The Disclosure Pilot and Technology Assisted Review
A working group has recently reviewed the rules by which parties to civil litigation must plan for and provide disclosure. In promoting a new, draft Practice Direction, it has concluded that the regime needs re-structuring. It is expected that the Business and Property Courts in England and Wales will soon commence a two-year pilot of the reforms. The pilot will commence alongside signs that the judiciary is now also placing even greater emphasis on the cost-benefits of deploying automated software in the disclosure process. In this update, we briefly consider some of the headline changes, and the questions that they pose vis-à-vis electronic document review.
Moving away from standard disclosure
Under the extant disclosure rules in multi-track cases, the court can make various orders. These range from dispensing with disclosure, to an order for disclosure on specific issues, to ‘standard disclosure’. In advance of the court’s order, the parties are encouraged to agree a proposal which facilitates the just and proportionate disposal of the claim(s).
In recent times, concerns have developed as to the suitability of this regime. There is a perception that the judiciary has not gone far enough in deploying the breadth of available orders, and a concern that many practitioners are simply treating ‘standard disclosure’ as the default preference. An attempted shift away from this ‘default preference’ perhaps serves as the defining feature of the proposed changes and the pilot.
Standard disclosure requires a party to disclose the documents: (i) on which it relies; (ii) that adversely affect its own case or another party’s case; and (iii) that support another party’s case. ‘Documents’ are defined broadly: any paper or electronic source “in which information of any description is recorded.” A reasonable search for (ii) and (iii) must be carried out.
The question as to what constitutes a reasonable search can be complex vis-à-vis electronic documents. As explained by the then Senior Master of the Queen’s Bench Division, Master Whitaker, in Goodale v Ministry of Justice  EWHC B41:
“… an enormous volume of information is now created… and stored electronically. … The problem is how the parties and (if disputed) the court determines what the scope of that search [for electronic information] should be, [and] how it is going to be made proportionate….”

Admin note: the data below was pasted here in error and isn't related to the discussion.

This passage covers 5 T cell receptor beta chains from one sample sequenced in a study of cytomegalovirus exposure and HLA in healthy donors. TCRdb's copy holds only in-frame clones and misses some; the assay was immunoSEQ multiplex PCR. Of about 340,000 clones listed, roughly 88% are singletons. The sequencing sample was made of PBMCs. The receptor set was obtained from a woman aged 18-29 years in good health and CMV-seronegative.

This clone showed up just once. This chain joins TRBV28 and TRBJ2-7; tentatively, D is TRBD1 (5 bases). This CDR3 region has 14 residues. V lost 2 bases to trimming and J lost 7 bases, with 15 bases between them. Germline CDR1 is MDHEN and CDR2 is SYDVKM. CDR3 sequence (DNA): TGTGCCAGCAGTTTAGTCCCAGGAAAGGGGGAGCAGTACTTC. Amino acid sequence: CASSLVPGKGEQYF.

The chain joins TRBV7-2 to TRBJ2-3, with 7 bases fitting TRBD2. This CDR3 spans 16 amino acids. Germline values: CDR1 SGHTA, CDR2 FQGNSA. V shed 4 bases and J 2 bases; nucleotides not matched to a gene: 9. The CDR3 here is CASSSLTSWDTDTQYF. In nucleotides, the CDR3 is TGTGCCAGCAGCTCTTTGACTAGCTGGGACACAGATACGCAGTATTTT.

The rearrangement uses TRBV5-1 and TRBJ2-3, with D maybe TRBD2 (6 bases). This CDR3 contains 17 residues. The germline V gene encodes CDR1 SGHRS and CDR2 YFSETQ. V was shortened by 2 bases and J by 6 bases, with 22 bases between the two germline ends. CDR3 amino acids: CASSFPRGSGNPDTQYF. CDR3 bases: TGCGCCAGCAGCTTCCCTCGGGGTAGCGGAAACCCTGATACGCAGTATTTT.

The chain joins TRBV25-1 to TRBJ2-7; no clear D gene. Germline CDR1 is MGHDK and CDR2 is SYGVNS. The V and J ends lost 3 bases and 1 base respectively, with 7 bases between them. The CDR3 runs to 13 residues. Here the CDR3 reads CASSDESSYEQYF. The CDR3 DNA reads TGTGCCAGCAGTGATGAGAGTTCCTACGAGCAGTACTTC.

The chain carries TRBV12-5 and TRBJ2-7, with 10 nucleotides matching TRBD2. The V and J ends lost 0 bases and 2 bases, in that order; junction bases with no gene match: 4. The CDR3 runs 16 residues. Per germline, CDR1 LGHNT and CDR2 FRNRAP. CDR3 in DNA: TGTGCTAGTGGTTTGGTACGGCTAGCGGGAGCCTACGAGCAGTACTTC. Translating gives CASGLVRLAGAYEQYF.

The proposed changes seek to curtail the occurrence of broad searches that frequently occur under standard disclosure. Under the pilot, parties will need to provide: (i) known adverse documents; and (ii) ‘basic disclosure’. Basic disclosure constitutes the key documents upon which a party relies and which are necessary for the other parties to understand the case to meet.
Notably, the duty to provide known adverse documents does not require an extensive search: it requires a party to consider whether it is aware of the existence of such material. Similarly, basic disclosure can be dispensed with by agreement or by court order. If basic disclosure would result in a party providing more than 500 pages, it falls away.
If a party wants disclosure additional to, or in place of, basic disclosure, it can request ‘extended disclosure’. It can only do so on an issue-by-issue basis, and it must persuade the court that such disclosure is required. In response to a request, the court can make one of five orders: (i) no disclosure; (ii) basic disclosure (to the extent not already provided); (iii) disclosure, pursuant to a specific search-request, for “particular documents or narrow classes of documents”; (iv) disclosure, pursuant to a reasonable and proportionate search, of the documents likely to support or undermine the party’s case or that of another party; and (v) in exceptional cases, disclosure, pursuant to a reasonable and proportionate search, of documents likely to be supportive or adverse, or which “may lead to a train of inquiry which may then result in the identification of other documents for disclosure” (in essence the old “Peruvian Guano” test for disclosure).
The proposed Practice Direction also includes a duty upon the parties, and their representatives, to co-operate in relation to disclosure. This duty has significant requirements relevant to electronic documents. Where the sought-after disclosure requires searches, the parties must discuss and seek to agree refinements by reference, amongst other things, to the use of technology assisted review (“TAR”) software. The express inclusion of this tool in the core procedural rules signifies its growing importance in the litigation process.